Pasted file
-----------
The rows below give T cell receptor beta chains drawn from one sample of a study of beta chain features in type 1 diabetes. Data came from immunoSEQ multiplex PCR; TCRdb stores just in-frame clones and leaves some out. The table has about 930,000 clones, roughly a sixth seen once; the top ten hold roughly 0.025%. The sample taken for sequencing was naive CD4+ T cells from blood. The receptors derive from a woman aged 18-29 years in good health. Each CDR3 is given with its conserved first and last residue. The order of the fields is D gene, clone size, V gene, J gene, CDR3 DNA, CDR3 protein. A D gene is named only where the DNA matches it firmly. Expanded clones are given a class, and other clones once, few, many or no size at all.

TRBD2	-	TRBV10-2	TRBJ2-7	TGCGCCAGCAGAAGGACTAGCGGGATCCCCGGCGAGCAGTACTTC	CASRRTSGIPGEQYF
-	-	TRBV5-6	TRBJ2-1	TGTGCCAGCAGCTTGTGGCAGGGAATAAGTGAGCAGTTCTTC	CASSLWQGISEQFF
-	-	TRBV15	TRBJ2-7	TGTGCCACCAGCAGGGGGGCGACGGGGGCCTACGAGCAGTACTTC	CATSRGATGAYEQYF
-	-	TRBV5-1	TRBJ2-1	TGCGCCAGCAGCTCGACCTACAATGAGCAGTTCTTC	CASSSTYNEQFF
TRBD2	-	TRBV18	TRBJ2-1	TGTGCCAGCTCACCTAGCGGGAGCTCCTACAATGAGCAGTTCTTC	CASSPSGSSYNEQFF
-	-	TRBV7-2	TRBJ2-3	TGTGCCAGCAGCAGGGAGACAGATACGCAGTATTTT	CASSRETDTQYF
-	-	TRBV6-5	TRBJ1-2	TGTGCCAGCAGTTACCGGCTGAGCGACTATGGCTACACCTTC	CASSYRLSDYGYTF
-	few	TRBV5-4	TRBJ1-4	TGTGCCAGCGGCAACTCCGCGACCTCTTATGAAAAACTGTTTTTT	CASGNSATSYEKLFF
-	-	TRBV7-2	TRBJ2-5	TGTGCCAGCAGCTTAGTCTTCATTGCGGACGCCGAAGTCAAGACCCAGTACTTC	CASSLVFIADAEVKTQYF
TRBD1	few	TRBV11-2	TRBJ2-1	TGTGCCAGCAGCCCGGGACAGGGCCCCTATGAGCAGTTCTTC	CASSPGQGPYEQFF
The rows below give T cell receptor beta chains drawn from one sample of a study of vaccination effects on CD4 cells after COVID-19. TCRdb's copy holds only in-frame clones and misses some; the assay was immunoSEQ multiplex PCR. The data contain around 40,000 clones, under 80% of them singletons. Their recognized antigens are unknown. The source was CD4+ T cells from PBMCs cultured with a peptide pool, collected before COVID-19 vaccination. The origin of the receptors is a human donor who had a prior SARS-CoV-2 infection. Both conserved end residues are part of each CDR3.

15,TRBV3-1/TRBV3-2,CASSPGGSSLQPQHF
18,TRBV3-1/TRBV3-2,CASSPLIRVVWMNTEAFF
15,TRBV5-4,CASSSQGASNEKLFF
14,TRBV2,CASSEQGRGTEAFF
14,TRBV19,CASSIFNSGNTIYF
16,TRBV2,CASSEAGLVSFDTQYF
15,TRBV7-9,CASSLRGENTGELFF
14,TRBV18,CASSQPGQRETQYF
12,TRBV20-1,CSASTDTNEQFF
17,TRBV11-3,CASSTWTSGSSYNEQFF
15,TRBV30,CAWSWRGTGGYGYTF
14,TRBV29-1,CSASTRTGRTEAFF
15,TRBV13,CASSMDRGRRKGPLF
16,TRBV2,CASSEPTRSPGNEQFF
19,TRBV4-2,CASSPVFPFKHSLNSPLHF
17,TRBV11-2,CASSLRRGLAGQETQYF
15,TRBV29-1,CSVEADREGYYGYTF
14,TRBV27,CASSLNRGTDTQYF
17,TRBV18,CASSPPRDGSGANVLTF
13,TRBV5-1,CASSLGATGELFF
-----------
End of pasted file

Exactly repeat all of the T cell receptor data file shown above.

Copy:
The rows below give T cell receptor beta chains drawn from one sample of a study of beta chain features in type 1 diabetes. Data came from immunoSEQ multiplex PCR; TCRdb stores just in-frame clones and leaves some out. The table has about 930,000 clones, roughly a sixth seen once; the top ten hold roughly 0.025%. The sample taken for sequencing was naive CD4+ T cells from blood. The receptors derive from a woman aged 18-29 years in good health. Each CDR3 is given with its conserved first and last residue. The order of the fields is D gene, clone size, V gene, J gene, CDR3 DNA, CDR3 protein. A D gene is named only where the DNA matches it firmly. Expanded clones are given a class, and other clones once, few, many or no size at all.

TRBD2	-	TRBV10-2	TRBJ2-7	TGCGCCAGCAGAAGGACTAGCGGGATCCCCGGCGAGCAGTACTTC	CASRRTSGIPGEQYF
-	-	TRBV5-6	TRBJ2-1	TGTGCCAGCAGCTTGTGGCAGGGAATAAGTGAGCAGTTCTTC	CASSLWQGISEQFF
-	-	TRBV15	TRBJ2-7	TGTGCCACCAGCAGGGGGGCGACGGGGGCCTACGAGCAGTACTTC	CATSRGATGAYEQYF
-	-	TRBV5-1	TRBJ2-1	TGCGCCAGCAGCTCGACCTACAATGAGCAGTTCTTC	CASSSTYNEQFF
TRBD2	-	TRBV18	TRBJ2-1	TGTGCCAGCTCACCTAGCGGGAGCTCCTACAATGAGCAGTTCTTC	CASSPSGSSYNEQFF
-	-	TRBV7-2	TRBJ2-3	TGTGCCAGCAGCAGGGAGACAGATACGCAGTATTTT	CASSRETDTQYF
-	-	TRBV6-5	TRBJ1-2	TGTGCCAGCAGTTACCGGCTGAGCGACTATGGCTACACCTTC	CASSYRLSDYGYTF
-	few	TRBV5-4	TRBJ1-4	TGTGCCAGCGGCAACTCCGCGACCTCTTATGAAAAACTGTTTTTT	CASGNSATSYEKLFF
-	-	TRBV7-2	TRBJ2-5	TGTGCCAGCAGCTTAGTCTTCATTGCGGACGCCGAAGTCAAGACCCAGTACTTC	CASSLVFIADAEVKTQYF
TRBD1	few	TRBV11-2	TRBJ2-1	TGTGCCAGCAGCCCGGGACAGGGCCCCTATGAGCAGTTCTTC	CASSPGQGPYEQFF
The rows below give T cell receptor beta chains drawn from one sample of a study of vaccination effects on CD4 cells after COVID-19. TCRdb's copy holds only in-frame clones and misses some; the assay was immunoSEQ multiplex PCR. The data contain around 40,000 clones, under 80% of them singletons. Their recognized antigens are unknown. The source was CD4+ T cells from PBMCs cultured with a peptide pool, collected before COVID-19 vaccination. The origin of the receptors is a human donor who had a prior SARS-CoV-2 infection. Both conserved end residues are part of each CDR3.

15,TRBV3-1/TRBV3-2,CASSPGGSSLQPQHF
18,TRBV3-1/TRBV3-2,CASSPLIRVVWMNTEAFF
15,TRBV5-4,CASSSQGASNEKLFF
14,TRBV2,CASSEQGRGTEAFF
14,TRBV19,CASSIFNSGNTIYF
16,TRBV2,CASSEAGLVSFDTQYF
15,TRBV7-9,CASSLRGENTGELFF
14,TRBV18,CASSQPGQRETQYF
12,TRBV20-1,CSASTDTNEQFF
17,TRBV11-3,CASSTWTSGSSYNEQFF
15,TRBV30,CAWSWRGTGGYGYTF
14,TRBV29-1,CSASTRTGRTEAFF
15,TRBV13,CASSMDRGRRKGPLF
16,TRBV2,CASSEPTRSPGNEQFF
19,TRBV4-2,CASSPVFPFKHSLNSPLHF
17,TRBV11-2,CASSLRRGLAGQETQYF
15,TRBV29-1,CSVEADREGYYGYTF
14,TRBV27,CASSLNRGTDTQYF
17,TRBV18,CASSPPRDGSGANVLTF
13,TRBV5-1,CASSLGATGELFF